Seal of the Jesuits
Jesuit USA Newsletter

November 30, 2004

Jesuit Says Bishops’ Positions During Election Could Produce Backlash

Boston College theology professor Fr David Hollenbach SJ said the approach bishops took during the presidential election campaign "is likely to produce a very strong backlash."

A handful of bishops said because of his support for legal abortion Kerry would not be permitted to receive Communion if he came to them. Some also said Catholic voters would be committing a sin by voting for a politician whose public actions conflict with church teaching on the sanctity of life, same-sex marriage, or embryonic stem-cell research.

"People don't like to have a group of bishops throwing their weight around, with religious claims attached to a political point," Fr Hollenbach said. "I think those bishops are going to be proven to have made a bad mistake."

Fr Hollenbach sees the division in how US bishops approached the issues raised by a Catholic candidate for president as the beginning of a theological argument about the church's relationship to the civic and political order.

The church has a history over hundreds of years of attempting to work alongside whoever is running a government, he explained. Even "with some fairly nasty regimes," including those of Hitler and Mussolini, the attitude was "we can try to do some good."

The "purist" position that a Catholic cannot be involved with politicians unless they are in total agreement with the church's teaching on certain issues "is not a part of the tradition of the Catholic Church," Fr Hollenbach said. "We're not a sect that simply cuts itself off from society over one position. The church tries to be a leaven for good in society." [Source: CNS. Do not repost electronically]


Fifteenth Anniversary of Assassination of Jesuit Priests Observed

November 16 marked the 15th anniversary of the assassination of six Jesuit priests and two others at the University of Central America (UCA) in El Salvador. At dawn on November 16, 1989, the priests, their housekeeper, and her 15-year-old daughter were murdered by uniformed gunmen. Twenty-six soldiers were later convicted in the deaths.

In remembrance, Xavier University hosted the Salvadoran musical group, Exceso de Equipaje, and on November 18 the university had a showing of the film A Question of Conscience: The Murder of the Jesuit Priests in El Salvador.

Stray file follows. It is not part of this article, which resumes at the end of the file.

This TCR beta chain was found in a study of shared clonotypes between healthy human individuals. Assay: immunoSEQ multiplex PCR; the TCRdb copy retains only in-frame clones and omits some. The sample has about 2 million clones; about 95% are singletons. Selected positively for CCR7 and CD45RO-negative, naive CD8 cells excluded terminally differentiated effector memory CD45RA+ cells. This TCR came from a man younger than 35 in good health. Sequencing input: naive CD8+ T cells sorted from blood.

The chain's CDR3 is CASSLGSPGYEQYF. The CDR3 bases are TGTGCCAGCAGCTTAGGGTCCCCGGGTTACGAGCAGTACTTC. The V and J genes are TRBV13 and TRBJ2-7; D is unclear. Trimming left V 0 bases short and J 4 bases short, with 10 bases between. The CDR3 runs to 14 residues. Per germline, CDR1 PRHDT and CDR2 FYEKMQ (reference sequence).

Seattle University commemorated the anniversary with a "Celebration of Hope" mass to reflect on the role of faith and justice in the school's mission of Jesuit education. [Source: Xavier University, Seattle University]


Nepal's King Bestows Royal Award on US Jesuit

Nepal’s king Gyanendra Bir Bikram Shah Dev presented Fr James Donnelly SJ with the Auspicious Right Hand of the Gorkha Dynasty Award for his work in education and social service.

Fr Donnelly, of the Nepal Region but originally from the Chicago Province, has worked in Nepal for the past 43 years as an English teacher, school administrator, and writer of English textbooks for Nepal's school system. He is the fifth Jesuit priest to be given a royal award.

Fr Donnelly said he "got a smile out of the king" when he said he had enjoyed his 43 years of service in education in Nepal and was looking forward to more opportunities to serve in the future.

Fr Donnelly is called a "walking encyclopedia" by friends and students due to his extensive knowledge in various fields, including high-altitude mountaineering. [Source: CNS. Do not repost electronically]


Gonzaga College High Teacher Encourages Students to Think About Food Issues

Andrew Turner, a social justice teacher at Gonzaga College High School in Washington DC, also operates a 20-acre farm in Upper Marlboro, Maryland, with his wife, Avis, when he is not in class.

Turner devotes a portion of the year's studies to food issues, pointing out how food factory employees and migrant farmworkers are often underpaid. He urges his students not to take their food for granted, but he admits that is a hard lesson to get across to students primarily from the Washington suburbs.

He said students really begin to understand the issue when they participate in a school-sponsored service project of helping migrant workers on a Florida farm; they also seem to respect him for the work he puts into farming.

Turner and his wife raise corn, tomatoes, beans, squash, melons, and cut flowers for their farming business called TGIF--Thank God It's Fresh--and sell the produce at three different farmers' markets each week during growing season.

He said maintaining the farm, which is particularly challenging in the spring and early fall while he is teaching, has taught him to deal with life's ups and downs and to accept whatever happens.

Turner said when certain crops do not yield much of a harvest he is reminded that "there are certain things in life you have no control over." [Source: CNS. Do not repost electronically]


Saint Joseph's University Collects 4,000 Books and Videos for Troops in Iraq

Saint Joseph's University's Administrative/Staff Council recently conducted a book drive for troops in Iraq that collected 4,000 paperback books and videos.

The donations came from faculty and staff. For instance, Dr Nancy Fox, associate dean of the College of Arts and Sciences, contributed about 50 boxes of books from the Haverford Township Library. Dr Fox explained, "I was picking up my son from the library and noticed that they were getting rid of leftover books from the library book sale. I told them Saint Joseph's was collecting books for troops, and they were more than happy to donate their extra boxes to such a worthy cause."

The books include everything from romance to mystery, and the university will fund the delivery of the books to troops in Iraq. [Source: Saint Joseph's University]


Remembrance of Things Past


From the Editors

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